• It won’t be a complete talk about Giant’s Shadow unless I got at least one kill with the crossbow launcher: a new gadget for the support class, it fires grenades silently, and the fragmentation variant, intended for anti-personnel use, is the most effective (I’ve heard the anti-vehicular one does only eight damage to armour). It’s useful for lobbing grenades into hard-to-reach areas, but here, I use it in a direct-fire situation to take out a guy who surprised me when I’d entered a room. I typically run the crossbow when I’m engaging infantry in tight maps: otherwise, it’s the repair tool if I’m playing conquest or the airburst mortar on maps with more hilly terrain.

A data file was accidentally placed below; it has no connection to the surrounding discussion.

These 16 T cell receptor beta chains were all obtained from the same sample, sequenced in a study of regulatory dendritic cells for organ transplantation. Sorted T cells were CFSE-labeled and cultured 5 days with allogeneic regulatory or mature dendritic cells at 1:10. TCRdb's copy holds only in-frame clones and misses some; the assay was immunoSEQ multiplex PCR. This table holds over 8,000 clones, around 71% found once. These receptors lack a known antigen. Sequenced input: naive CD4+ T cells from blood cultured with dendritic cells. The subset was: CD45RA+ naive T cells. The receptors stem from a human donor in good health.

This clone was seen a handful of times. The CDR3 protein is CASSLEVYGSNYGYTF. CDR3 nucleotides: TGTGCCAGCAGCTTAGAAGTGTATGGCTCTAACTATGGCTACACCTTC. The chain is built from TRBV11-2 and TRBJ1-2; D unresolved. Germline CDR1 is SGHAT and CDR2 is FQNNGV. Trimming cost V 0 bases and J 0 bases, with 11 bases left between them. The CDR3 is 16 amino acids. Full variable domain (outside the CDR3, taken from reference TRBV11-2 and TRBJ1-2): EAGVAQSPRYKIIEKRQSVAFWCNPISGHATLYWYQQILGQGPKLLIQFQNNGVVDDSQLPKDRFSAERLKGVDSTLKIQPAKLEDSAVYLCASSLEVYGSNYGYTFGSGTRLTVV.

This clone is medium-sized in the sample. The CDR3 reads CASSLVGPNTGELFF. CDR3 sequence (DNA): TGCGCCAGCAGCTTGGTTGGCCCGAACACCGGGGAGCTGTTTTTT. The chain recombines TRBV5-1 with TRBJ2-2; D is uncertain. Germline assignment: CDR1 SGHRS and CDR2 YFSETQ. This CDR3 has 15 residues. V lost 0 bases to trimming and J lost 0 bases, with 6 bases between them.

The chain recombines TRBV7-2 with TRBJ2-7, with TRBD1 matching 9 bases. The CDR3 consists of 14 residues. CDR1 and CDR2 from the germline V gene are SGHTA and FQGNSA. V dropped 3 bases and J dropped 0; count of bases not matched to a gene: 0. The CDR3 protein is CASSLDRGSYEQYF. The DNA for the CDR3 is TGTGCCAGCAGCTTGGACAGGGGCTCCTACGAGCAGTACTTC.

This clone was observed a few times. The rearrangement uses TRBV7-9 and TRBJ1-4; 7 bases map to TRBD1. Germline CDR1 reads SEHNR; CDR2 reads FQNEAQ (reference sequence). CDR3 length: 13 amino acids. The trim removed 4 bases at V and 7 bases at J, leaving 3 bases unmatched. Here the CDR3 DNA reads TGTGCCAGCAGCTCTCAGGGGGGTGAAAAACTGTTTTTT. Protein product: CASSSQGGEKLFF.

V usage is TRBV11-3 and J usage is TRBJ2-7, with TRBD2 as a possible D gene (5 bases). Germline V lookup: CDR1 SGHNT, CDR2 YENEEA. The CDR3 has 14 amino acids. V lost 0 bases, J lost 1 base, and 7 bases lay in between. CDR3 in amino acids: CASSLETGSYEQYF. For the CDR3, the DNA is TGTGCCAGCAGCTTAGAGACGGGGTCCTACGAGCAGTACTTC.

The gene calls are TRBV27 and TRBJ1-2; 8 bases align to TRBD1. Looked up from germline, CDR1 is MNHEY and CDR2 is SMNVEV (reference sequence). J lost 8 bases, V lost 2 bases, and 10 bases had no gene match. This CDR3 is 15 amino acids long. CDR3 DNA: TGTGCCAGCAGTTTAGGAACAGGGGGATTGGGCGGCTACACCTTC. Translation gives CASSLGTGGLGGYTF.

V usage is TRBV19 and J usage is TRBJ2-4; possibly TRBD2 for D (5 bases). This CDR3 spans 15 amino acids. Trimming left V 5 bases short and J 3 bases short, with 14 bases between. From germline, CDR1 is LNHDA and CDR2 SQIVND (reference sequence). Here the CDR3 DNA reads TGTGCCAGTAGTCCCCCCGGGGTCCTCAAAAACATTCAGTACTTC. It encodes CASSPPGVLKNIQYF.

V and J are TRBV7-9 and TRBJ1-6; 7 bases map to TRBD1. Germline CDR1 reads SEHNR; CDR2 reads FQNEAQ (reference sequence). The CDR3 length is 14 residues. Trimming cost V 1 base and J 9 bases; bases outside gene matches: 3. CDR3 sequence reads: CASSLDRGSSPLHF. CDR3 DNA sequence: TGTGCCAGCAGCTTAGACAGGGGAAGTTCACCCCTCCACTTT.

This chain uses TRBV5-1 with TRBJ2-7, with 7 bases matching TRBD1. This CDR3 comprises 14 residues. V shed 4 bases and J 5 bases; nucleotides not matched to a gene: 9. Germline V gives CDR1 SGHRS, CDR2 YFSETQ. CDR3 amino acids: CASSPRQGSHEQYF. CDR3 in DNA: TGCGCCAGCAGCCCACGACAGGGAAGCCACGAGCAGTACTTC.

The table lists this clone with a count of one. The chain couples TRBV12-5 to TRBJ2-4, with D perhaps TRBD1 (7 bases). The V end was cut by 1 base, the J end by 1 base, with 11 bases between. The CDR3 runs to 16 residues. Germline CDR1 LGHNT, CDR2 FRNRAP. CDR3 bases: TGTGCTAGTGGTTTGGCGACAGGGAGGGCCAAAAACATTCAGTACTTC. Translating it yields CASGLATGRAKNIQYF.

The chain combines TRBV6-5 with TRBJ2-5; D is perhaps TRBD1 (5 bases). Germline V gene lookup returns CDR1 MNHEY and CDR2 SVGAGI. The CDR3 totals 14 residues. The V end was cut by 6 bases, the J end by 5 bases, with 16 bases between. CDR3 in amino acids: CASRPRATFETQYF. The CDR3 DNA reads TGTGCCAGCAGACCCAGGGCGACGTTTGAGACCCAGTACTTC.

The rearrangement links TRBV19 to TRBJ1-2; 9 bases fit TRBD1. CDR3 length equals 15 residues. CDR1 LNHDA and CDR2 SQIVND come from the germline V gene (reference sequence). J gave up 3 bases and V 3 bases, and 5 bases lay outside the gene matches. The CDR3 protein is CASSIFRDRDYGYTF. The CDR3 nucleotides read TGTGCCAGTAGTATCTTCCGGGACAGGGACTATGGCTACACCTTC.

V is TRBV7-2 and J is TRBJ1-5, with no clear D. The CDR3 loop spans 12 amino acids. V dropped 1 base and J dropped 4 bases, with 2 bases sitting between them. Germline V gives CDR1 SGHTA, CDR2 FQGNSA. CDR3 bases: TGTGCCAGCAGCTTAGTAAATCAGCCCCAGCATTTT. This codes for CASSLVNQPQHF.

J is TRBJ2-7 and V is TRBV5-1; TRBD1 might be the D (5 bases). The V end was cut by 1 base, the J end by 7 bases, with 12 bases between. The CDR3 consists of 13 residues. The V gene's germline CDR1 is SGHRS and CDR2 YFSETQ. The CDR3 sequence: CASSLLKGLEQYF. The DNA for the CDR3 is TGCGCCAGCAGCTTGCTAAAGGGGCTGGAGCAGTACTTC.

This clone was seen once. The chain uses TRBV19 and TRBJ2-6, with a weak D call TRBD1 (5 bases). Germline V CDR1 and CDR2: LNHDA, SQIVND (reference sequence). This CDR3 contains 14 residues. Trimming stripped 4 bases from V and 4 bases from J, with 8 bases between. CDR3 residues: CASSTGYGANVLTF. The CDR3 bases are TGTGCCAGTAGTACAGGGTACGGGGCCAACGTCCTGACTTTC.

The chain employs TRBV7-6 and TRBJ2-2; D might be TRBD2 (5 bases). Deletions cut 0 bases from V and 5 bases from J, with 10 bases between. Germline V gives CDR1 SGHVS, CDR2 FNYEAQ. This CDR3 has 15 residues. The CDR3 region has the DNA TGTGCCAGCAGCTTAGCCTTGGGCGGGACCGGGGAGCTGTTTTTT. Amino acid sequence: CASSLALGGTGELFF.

Some preliminary calculations show that I’ve now around sixteen hours of time in the Battlefield 1 multiplayer, and from a strict performance standpoint, I’m slowly acclimatising to the game’s mechanics from the differences in Battlefield 4. While my KD ratios probably won’t reflect that, I’m consistently scoring well in conquest: it’s become my most played game mode now for bringing together everything that makes Battlefield fun, with its combination of large scale maps, chaotic infantry combat and vehicles. Coupled with the fact that matches consistently last around half an hour, I know I can join a game and end up with thirty minutes of enjoyment; even in games where I’m experimenting with new loadouts, I somehow manage to do reasonably well from a scoring perspective despite ending up slightly negative in the KD ratio. This stands in contrast with the large discrepancies in Battlefield 4‘s conquest matches, which could last for an hour or more in some cases. As I am enjoying Battlefield 1 quite a bit by this point in time, I’m going to do as I did for Battlefield 3: if I manage to reach rank ten for at least two classes by November, and the DLC adds maps and weapons that prove to be amazing, I will upgrade and purchase a Premium Pass on the next Origin Black Friday sale.